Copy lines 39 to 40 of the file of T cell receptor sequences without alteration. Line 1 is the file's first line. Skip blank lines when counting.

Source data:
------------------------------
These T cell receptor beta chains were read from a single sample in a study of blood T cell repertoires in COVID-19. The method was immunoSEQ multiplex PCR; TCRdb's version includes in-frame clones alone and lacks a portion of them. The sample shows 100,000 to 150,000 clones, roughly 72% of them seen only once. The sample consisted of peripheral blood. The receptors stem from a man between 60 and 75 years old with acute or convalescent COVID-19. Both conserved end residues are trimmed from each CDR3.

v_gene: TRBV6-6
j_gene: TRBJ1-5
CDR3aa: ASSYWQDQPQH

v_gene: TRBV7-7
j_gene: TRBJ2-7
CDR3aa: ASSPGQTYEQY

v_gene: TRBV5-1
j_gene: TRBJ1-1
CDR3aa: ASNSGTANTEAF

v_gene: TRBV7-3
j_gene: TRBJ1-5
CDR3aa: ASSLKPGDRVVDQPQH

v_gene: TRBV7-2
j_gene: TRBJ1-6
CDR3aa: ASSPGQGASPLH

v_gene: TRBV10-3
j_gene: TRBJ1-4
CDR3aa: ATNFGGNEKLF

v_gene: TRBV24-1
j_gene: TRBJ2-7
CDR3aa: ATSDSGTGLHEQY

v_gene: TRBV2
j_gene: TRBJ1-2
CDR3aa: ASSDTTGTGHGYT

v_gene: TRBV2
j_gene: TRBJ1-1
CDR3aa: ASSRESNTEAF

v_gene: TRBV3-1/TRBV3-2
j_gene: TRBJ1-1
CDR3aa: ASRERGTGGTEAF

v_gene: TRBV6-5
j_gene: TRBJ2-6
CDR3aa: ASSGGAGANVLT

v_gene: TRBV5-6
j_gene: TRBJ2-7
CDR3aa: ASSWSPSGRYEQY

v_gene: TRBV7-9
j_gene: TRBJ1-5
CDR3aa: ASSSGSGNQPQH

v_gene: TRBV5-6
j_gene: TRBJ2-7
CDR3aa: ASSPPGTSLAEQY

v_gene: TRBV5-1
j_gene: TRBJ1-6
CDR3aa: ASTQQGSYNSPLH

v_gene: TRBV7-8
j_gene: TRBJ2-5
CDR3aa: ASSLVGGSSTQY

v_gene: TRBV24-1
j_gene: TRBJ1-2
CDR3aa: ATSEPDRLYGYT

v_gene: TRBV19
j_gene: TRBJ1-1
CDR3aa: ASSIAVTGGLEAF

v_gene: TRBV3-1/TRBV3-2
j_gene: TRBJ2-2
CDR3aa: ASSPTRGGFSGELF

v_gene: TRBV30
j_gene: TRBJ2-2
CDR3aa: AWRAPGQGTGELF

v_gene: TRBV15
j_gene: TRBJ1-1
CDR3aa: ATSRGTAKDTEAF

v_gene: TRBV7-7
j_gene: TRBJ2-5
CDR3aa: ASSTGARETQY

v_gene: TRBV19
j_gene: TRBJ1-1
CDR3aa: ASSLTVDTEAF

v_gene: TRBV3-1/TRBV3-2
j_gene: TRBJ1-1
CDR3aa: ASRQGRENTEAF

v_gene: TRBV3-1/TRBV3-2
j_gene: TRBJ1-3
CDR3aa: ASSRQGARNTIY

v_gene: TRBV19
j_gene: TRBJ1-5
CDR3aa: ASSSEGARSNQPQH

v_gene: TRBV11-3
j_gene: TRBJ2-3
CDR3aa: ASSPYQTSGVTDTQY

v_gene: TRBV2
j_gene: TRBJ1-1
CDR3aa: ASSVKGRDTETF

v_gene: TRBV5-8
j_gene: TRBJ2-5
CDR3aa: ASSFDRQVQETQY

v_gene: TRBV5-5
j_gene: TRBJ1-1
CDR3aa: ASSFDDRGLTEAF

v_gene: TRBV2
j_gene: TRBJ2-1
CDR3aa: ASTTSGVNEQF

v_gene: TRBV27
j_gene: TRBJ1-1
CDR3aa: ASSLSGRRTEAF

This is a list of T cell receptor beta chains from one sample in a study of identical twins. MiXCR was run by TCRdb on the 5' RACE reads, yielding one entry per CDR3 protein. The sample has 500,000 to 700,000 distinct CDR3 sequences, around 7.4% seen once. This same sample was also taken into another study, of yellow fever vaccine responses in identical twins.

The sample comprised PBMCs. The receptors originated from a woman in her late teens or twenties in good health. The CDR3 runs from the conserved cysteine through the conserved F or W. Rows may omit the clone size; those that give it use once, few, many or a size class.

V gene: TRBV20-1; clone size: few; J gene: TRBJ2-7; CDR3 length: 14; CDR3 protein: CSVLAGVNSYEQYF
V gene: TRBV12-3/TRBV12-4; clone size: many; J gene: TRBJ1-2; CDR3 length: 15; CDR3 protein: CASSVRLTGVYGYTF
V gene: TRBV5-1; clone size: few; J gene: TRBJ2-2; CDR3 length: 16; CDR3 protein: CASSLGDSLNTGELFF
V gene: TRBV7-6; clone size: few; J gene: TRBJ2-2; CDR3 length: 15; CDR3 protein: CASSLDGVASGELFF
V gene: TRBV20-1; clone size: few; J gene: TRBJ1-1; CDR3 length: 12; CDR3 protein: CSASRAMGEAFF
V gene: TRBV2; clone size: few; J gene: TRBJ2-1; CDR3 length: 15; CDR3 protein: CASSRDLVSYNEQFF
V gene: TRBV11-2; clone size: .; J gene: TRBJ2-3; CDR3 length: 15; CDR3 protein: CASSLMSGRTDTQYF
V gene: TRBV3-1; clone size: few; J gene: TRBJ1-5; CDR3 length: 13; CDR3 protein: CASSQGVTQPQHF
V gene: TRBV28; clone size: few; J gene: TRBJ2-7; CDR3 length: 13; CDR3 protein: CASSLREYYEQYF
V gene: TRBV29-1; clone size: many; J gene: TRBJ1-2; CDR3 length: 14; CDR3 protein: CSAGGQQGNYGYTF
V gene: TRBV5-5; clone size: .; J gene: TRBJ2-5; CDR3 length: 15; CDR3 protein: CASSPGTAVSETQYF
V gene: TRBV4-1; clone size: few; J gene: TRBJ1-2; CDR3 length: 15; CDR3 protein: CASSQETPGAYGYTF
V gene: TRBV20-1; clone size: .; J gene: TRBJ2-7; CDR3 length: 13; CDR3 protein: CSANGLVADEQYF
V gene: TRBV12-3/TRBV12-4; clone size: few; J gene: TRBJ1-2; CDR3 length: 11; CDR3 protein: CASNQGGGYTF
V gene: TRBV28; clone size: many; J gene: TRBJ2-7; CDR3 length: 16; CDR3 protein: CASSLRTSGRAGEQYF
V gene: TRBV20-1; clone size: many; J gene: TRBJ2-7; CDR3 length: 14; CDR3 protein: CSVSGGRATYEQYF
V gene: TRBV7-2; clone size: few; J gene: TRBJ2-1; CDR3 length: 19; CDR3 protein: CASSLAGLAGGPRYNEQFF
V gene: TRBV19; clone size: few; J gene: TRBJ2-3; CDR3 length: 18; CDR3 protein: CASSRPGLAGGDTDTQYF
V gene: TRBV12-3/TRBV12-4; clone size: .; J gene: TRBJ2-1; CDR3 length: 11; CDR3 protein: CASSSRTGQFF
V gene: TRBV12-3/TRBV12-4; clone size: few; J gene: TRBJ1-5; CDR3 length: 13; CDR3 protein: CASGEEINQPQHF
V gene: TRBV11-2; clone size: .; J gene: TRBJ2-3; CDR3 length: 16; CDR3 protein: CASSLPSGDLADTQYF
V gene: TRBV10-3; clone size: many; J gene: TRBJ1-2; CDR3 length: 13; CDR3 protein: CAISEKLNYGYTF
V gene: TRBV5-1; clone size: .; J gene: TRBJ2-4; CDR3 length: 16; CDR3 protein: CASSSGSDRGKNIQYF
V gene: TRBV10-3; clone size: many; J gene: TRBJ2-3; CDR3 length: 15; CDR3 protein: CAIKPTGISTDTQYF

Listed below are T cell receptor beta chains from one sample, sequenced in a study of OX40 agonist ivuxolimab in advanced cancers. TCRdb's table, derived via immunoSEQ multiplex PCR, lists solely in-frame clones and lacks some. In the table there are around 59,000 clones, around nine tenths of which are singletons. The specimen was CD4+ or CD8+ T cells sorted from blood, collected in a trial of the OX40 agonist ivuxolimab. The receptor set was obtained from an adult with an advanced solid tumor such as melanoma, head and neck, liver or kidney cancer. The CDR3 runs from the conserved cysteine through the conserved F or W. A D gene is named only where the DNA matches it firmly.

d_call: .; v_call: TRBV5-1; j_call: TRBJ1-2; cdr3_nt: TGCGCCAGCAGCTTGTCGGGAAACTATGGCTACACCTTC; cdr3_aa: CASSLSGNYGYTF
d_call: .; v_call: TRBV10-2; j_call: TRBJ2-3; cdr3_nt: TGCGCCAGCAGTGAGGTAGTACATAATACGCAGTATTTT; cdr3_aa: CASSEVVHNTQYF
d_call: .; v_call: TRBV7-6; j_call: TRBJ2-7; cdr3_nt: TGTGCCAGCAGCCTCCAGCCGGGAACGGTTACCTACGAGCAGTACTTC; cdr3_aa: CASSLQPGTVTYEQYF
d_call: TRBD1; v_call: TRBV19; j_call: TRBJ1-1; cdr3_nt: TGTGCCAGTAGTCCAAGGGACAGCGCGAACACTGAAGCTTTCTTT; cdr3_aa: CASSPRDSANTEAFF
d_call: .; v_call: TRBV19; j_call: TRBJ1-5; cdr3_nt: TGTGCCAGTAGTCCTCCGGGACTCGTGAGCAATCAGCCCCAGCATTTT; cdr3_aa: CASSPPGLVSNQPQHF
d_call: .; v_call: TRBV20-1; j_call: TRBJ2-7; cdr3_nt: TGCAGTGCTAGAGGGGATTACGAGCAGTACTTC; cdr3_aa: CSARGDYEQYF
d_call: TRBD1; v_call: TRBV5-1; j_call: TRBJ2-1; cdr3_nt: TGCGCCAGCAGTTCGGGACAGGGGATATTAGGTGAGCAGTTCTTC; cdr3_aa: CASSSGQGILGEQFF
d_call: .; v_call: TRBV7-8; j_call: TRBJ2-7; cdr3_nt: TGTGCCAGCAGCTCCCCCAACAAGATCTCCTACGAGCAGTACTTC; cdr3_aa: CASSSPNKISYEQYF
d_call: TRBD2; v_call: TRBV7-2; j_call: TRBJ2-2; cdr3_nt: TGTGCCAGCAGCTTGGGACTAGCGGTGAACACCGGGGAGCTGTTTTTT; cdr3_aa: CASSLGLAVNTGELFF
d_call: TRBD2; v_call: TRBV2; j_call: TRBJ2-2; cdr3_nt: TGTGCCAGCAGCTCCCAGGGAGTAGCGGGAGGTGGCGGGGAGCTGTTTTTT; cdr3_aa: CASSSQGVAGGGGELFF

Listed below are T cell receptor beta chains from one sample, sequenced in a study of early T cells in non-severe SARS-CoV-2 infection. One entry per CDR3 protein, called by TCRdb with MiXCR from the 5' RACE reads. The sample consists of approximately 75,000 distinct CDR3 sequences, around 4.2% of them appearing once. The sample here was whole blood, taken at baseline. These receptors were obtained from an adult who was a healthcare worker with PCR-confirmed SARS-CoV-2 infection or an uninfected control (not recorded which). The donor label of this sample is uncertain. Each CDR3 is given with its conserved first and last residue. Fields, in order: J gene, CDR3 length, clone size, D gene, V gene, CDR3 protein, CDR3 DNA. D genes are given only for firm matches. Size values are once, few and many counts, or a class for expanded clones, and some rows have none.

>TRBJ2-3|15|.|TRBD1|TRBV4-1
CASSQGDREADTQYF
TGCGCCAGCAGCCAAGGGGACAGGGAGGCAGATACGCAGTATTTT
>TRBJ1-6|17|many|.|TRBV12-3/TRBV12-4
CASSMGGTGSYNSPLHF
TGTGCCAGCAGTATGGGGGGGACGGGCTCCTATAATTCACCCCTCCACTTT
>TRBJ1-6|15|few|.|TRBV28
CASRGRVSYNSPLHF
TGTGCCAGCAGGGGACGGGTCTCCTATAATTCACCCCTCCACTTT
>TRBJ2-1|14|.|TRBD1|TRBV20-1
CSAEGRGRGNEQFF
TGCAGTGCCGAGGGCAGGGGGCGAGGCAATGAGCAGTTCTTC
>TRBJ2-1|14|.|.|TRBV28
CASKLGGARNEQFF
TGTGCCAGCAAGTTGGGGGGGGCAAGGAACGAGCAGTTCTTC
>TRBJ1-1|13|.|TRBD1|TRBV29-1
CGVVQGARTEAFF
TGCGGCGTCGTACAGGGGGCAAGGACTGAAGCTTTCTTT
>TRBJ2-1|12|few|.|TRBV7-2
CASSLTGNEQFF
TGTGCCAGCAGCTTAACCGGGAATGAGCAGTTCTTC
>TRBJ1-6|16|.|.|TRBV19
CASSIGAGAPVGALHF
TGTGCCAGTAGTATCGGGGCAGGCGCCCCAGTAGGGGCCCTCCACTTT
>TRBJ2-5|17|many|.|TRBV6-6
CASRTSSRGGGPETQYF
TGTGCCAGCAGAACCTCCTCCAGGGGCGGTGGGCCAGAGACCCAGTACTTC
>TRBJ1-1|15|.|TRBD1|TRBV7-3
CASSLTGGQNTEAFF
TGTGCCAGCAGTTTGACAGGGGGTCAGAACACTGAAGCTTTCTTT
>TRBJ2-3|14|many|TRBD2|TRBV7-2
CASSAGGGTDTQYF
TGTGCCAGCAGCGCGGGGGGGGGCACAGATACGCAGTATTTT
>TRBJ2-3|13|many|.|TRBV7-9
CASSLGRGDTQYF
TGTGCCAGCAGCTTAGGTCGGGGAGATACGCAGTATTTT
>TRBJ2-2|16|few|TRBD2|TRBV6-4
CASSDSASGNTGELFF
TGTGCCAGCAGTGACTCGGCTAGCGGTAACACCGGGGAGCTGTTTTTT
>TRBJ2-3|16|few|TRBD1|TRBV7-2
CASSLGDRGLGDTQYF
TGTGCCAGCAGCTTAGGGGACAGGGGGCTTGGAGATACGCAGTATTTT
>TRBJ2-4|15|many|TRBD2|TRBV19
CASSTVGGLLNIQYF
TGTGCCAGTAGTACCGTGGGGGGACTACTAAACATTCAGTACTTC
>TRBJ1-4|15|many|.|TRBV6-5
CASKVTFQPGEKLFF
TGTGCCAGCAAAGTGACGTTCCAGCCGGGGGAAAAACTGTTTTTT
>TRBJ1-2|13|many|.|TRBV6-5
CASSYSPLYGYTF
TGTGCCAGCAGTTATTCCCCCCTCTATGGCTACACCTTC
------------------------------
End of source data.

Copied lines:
j_gene: TRBJ1-5
CDR3aa: ASSSGSGNQPQH